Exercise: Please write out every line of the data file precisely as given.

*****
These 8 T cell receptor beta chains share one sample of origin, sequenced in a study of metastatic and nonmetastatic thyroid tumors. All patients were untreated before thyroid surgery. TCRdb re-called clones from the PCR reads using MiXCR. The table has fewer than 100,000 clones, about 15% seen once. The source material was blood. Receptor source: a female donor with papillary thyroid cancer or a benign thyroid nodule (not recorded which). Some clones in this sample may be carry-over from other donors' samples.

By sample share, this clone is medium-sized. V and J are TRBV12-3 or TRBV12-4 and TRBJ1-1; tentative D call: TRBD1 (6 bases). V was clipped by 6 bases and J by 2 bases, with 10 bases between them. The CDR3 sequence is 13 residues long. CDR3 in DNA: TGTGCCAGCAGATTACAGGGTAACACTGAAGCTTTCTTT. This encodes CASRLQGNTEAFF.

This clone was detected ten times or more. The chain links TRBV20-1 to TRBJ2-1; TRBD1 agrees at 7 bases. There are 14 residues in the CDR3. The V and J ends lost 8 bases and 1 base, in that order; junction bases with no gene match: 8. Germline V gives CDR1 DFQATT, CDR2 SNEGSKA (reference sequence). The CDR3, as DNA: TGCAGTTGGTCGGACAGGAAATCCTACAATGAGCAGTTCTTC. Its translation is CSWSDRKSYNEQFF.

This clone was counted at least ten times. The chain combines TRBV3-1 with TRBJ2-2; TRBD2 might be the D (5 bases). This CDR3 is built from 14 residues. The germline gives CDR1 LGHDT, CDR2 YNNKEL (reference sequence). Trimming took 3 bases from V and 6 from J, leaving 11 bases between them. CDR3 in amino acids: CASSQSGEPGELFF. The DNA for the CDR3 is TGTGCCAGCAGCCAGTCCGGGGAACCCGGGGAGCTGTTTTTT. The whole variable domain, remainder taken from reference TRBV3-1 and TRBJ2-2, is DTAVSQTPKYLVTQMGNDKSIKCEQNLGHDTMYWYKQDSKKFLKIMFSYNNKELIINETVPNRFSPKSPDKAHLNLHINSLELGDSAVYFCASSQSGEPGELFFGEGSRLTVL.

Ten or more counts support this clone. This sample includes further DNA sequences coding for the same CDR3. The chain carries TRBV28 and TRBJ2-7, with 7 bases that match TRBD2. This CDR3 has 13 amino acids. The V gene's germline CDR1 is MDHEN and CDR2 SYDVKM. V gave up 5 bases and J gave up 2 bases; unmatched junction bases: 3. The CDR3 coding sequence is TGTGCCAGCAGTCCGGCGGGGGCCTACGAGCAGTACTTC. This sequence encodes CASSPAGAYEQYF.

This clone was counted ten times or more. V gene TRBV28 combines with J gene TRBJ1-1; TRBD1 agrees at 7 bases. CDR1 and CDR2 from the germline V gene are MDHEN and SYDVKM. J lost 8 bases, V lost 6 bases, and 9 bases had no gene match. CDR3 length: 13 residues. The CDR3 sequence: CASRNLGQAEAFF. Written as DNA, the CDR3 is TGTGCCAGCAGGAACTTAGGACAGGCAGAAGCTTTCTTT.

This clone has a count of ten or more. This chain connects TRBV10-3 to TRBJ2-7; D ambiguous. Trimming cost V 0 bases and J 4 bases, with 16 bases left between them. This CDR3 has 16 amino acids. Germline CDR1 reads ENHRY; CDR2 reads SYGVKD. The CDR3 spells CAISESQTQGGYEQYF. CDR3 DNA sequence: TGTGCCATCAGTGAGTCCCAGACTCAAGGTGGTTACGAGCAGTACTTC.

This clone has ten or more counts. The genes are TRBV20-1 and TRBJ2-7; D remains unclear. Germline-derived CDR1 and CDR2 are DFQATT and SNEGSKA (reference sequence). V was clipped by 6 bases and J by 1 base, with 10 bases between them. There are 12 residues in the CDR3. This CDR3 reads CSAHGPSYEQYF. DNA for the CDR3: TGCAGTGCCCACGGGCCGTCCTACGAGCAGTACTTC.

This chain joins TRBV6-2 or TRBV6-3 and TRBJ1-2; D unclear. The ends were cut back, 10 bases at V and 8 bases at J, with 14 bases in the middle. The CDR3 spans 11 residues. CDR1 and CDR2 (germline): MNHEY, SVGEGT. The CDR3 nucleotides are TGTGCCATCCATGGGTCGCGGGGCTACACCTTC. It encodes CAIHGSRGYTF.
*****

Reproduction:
These 8 T cell receptor beta chains share one sample of origin, sequenced in a study of metastatic and nonmetastatic thyroid tumors. All patients were untreated before thyroid surgery. TCRdb re-called clones from the PCR reads using MiXCR. The table has fewer than 100,000 clones, about 15% seen once. The source material was blood. Receptor source: a female donor with papillary thyroid cancer or a benign thyroid nodule (not recorded which). Some clones in this sample may be carry-over from other donors' samples.

By sample share, this clone is medium-sized. V and J are TRBV12-3 or TRBV12-4 and TRBJ1-1; tentative D call: TRBD1 (6 bases). V was clipped by 6 bases and J by 2 bases, with 10 bases between them. The CDR3 sequence is 13 residues long. CDR3 in DNA: TGTGCCAGCAGATTACAGGGTAACACTGAAGCTTTCTTT. This encodes CASRLQGNTEAFF.

This clone was detected ten times or more. The chain links TRBV20-1 to TRBJ2-1; TRBD1 agrees at 7 bases. There are 14 residues in the CDR3. The V and J ends lost 8 bases and 1 base, in that order; junction bases with no gene match: 8. Germline V gives CDR1 DFQATT, CDR2 SNEGSKA (reference sequence). The CDR3, as DNA: TGCAGTTGGTCGGACAGGAAATCCTACAATGAGCAGTTCTTC. Its translation is CSWSDRKSYNEQFF.

This clone was counted at least ten times. The chain combines TRBV3-1 with TRBJ2-2; TRBD2 might be the D (5 bases). This CDR3 is built from 14 residues. The germline gives CDR1 LGHDT, CDR2 YNNKEL (reference sequence). Trimming took 3 bases from V and 6 from J, leaving 11 bases between them. CDR3 in amino acids: CASSQSGEPGELFF. The DNA for the CDR3 is TGTGCCAGCAGCCAGTCCGGGGAACCCGGGGAGCTGTTTTTT. The whole variable domain, remainder taken from reference TRBV3-1 and TRBJ2-2, is DTAVSQTPKYLVTQMGNDKSIKCEQNLGHDTMYWYKQDSKKFLKIMFSYNNKELIINETVPNRFSPKSPDKAHLNLHINSLELGDSAVYFCASSQSGEPGELFFGEGSRLTVL.

Ten or more counts support this clone. This sample includes further DNA sequences coding for the same CDR3. The chain carries TRBV28 and TRBJ2-7, with 7 bases that match TRBD2. This CDR3 has 13 amino acids. The V gene's germline CDR1 is MDHEN and CDR2 SYDVKM. V gave up 5 bases and J gave up 2 bases; unmatched junction bases: 3. The CDR3 coding sequence is TGTGCCAGCAGTCCGGCGGGGGCCTACGAGCAGTACTTC. This sequence encodes CASSPAGAYEQYF.

This clone was counted ten times or more. V gene TRBV28 combines with J gene TRBJ1-1; TRBD1 agrees at 7 bases. CDR1 and CDR2 from the germline V gene are MDHEN and SYDVKM. J lost 8 bases, V lost 6 bases, and 9 bases had no gene match. CDR3 length: 13 residues. The CDR3 sequence: CASRNLGQAEAFF. Written as DNA, the CDR3 is TGTGCCAGCAGGAACTTAGGACAGGCAGAAGCTTTCTTT.

This clone has a count of ten or more. This chain connects TRBV10-3 to TRBJ2-7; D ambiguous. Trimming cost V 0 bases and J 4 bases, with 16 bases left between them. This CDR3 has 16 amino acids. Germline CDR1 reads ENHRY; CDR2 reads SYGVKD. The CDR3 spells CAISESQTQGGYEQYF. CDR3 DNA sequence: TGTGCCATCAGTGAGTCCCAGACTCAAGGTGGTTACGAGCAGTACTTC.

This clone has ten or more counts. The genes are TRBV20-1 and TRBJ2-7; D remains unclear. Germline-derived CDR1 and CDR2 are DFQATT and SNEGSKA (reference sequence). V was clipped by 6 bases and J by 1 base, with 10 bases between them. There are 12 residues in the CDR3. This CDR3 reads CSAHGPSYEQYF. DNA for the CDR3: TGCAGTGCCCACGGGCCGTCCTACGAGCAGTACTTC.

This chain joins TRBV6-2 or TRBV6-3 and TRBJ1-2; D unclear. The ends were cut back, 10 bases at V and 8 bases at J, with 14 bases in the middle. The CDR3 spans 11 residues. CDR1 and CDR2 (germline): MNHEY, SVGEGT. The CDR3 nucleotides are TGTGCCATCCATGGGTCGCGGGGCTACACCTTC. It encodes CAIHGSRGYTF.